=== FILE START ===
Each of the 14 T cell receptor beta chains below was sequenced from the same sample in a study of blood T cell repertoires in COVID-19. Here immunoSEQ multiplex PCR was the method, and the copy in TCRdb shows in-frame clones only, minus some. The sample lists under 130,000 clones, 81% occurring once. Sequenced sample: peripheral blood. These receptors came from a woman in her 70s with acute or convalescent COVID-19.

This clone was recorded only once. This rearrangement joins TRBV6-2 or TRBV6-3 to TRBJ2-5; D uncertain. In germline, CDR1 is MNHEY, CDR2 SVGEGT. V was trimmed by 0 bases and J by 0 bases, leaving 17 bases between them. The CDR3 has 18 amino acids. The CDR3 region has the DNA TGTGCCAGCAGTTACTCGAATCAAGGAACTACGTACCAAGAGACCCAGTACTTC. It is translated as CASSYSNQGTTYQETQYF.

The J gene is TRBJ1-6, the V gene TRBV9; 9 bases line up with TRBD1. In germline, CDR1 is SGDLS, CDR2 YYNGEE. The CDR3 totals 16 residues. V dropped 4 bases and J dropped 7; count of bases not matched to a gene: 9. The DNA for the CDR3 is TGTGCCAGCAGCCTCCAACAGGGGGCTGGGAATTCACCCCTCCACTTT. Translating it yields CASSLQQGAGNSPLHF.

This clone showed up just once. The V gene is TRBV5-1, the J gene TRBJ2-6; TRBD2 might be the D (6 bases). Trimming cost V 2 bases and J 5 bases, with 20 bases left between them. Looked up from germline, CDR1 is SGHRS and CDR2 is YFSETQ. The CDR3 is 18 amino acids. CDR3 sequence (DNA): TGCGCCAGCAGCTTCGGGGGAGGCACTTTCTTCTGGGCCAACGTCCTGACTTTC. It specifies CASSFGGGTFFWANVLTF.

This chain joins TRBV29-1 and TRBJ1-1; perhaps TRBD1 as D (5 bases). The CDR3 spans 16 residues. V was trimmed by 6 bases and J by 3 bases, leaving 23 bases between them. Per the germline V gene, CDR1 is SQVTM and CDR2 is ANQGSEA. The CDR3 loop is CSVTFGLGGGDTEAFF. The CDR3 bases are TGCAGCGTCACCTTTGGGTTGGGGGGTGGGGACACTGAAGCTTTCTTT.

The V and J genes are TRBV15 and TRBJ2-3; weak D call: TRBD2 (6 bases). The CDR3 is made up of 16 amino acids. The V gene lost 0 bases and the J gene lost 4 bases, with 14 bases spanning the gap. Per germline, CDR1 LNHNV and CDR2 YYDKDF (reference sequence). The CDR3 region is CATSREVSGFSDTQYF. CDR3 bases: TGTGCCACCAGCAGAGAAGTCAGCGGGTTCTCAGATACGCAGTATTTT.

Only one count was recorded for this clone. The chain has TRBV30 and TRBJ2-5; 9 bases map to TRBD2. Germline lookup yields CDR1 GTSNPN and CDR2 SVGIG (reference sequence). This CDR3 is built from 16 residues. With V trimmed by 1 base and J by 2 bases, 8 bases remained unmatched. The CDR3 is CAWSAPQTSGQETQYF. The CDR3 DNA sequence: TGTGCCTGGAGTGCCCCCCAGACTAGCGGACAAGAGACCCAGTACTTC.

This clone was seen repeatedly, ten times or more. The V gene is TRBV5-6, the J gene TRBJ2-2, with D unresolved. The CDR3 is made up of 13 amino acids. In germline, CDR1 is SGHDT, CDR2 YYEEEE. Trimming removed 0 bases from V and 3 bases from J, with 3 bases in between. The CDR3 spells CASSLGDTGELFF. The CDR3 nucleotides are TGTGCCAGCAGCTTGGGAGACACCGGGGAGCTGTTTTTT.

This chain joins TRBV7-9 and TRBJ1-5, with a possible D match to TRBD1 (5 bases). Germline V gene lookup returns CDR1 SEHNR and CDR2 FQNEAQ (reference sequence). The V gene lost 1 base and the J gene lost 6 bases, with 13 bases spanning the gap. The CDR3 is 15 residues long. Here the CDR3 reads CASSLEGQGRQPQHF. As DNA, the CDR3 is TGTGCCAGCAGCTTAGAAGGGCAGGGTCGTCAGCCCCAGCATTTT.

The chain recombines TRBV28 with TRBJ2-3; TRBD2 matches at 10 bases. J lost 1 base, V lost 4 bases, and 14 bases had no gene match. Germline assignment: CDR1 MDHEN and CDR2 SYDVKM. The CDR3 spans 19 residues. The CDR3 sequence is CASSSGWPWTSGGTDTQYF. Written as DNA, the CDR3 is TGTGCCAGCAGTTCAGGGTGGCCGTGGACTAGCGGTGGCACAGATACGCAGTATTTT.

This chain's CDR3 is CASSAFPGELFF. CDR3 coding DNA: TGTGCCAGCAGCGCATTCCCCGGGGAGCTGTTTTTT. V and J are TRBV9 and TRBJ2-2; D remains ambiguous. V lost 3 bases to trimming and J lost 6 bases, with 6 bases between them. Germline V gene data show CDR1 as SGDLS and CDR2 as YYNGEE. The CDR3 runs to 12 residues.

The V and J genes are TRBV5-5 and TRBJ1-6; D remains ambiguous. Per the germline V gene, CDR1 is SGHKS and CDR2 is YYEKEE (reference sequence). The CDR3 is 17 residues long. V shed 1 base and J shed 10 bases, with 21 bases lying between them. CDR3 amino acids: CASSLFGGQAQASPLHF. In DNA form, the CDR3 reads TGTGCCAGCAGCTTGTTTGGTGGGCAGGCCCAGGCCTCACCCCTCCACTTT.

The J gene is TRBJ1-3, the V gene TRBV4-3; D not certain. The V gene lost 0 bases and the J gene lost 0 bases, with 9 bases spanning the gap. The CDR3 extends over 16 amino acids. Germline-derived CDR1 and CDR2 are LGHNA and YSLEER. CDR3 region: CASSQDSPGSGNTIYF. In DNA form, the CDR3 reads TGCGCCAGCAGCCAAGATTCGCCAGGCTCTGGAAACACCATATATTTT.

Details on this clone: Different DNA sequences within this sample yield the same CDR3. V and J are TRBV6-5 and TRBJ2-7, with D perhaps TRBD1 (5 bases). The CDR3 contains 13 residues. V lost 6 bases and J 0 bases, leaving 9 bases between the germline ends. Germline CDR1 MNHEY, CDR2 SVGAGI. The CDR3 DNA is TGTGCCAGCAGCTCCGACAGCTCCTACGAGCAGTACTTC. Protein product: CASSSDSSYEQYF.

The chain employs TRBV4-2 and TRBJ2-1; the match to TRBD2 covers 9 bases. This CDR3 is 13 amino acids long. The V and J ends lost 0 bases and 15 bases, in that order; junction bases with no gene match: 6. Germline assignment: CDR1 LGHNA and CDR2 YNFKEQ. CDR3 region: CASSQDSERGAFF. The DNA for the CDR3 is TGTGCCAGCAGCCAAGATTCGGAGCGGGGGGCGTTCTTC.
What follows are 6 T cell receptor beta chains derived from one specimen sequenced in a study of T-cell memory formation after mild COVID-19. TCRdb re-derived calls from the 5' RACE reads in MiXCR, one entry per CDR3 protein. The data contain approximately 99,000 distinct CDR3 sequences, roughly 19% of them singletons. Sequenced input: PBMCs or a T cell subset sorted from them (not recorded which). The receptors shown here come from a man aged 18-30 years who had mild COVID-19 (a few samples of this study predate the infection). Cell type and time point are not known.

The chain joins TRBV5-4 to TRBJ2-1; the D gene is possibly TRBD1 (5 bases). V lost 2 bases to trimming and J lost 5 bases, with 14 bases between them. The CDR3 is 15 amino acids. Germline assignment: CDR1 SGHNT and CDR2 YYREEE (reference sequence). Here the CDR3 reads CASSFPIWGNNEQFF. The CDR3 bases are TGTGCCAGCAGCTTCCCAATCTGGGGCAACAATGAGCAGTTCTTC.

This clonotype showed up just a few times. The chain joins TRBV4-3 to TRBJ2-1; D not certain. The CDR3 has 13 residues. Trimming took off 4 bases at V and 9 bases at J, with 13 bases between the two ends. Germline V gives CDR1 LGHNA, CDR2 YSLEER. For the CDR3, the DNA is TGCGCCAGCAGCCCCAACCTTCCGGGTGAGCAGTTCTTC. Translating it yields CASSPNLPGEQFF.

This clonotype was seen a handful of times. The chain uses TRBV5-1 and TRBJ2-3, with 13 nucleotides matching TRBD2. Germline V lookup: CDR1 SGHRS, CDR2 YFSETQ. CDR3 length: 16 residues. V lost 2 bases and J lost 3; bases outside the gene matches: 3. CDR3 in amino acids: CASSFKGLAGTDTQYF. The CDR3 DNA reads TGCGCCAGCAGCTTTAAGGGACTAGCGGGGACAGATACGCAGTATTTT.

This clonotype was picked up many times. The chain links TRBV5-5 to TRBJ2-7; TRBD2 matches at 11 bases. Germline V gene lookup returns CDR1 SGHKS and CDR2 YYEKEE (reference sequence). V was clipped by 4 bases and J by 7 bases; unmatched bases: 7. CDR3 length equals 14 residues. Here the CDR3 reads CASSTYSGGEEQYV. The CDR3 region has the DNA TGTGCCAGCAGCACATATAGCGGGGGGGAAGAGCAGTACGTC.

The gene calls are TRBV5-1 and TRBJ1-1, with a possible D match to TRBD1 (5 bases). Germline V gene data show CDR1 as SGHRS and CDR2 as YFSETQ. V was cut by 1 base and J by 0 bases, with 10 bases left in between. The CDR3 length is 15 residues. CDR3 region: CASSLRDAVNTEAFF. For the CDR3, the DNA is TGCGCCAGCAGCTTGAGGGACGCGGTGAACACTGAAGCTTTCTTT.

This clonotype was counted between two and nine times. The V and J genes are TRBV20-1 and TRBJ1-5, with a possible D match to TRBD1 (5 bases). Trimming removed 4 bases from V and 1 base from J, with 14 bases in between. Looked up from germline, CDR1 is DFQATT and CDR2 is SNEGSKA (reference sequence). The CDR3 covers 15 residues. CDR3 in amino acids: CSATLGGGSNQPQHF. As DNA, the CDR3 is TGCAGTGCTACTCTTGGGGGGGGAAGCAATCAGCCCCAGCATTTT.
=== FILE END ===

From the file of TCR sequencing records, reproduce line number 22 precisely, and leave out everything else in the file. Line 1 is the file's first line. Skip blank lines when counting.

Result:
This clonotype was counted between two and nine times. The V and J genes are TRBV20-1 and TRBJ1-5, with a possible D match to TRBD1 (5 bases). Trimming removed 4 bases from V and 1 base from J, with 14 bases in between. Looked up from germline, CDR1 is DFQATT and CDR2 is SNEGSKA (reference sequence). The CDR3 covers 15 residues. CDR3 in amino acids: CSATLGGGSNQPQHF. As DNA, the CDR3 is TGCAGTGCTACTCTTGGGGGGGGAAGCAATCAGCCCCAGCATTTT.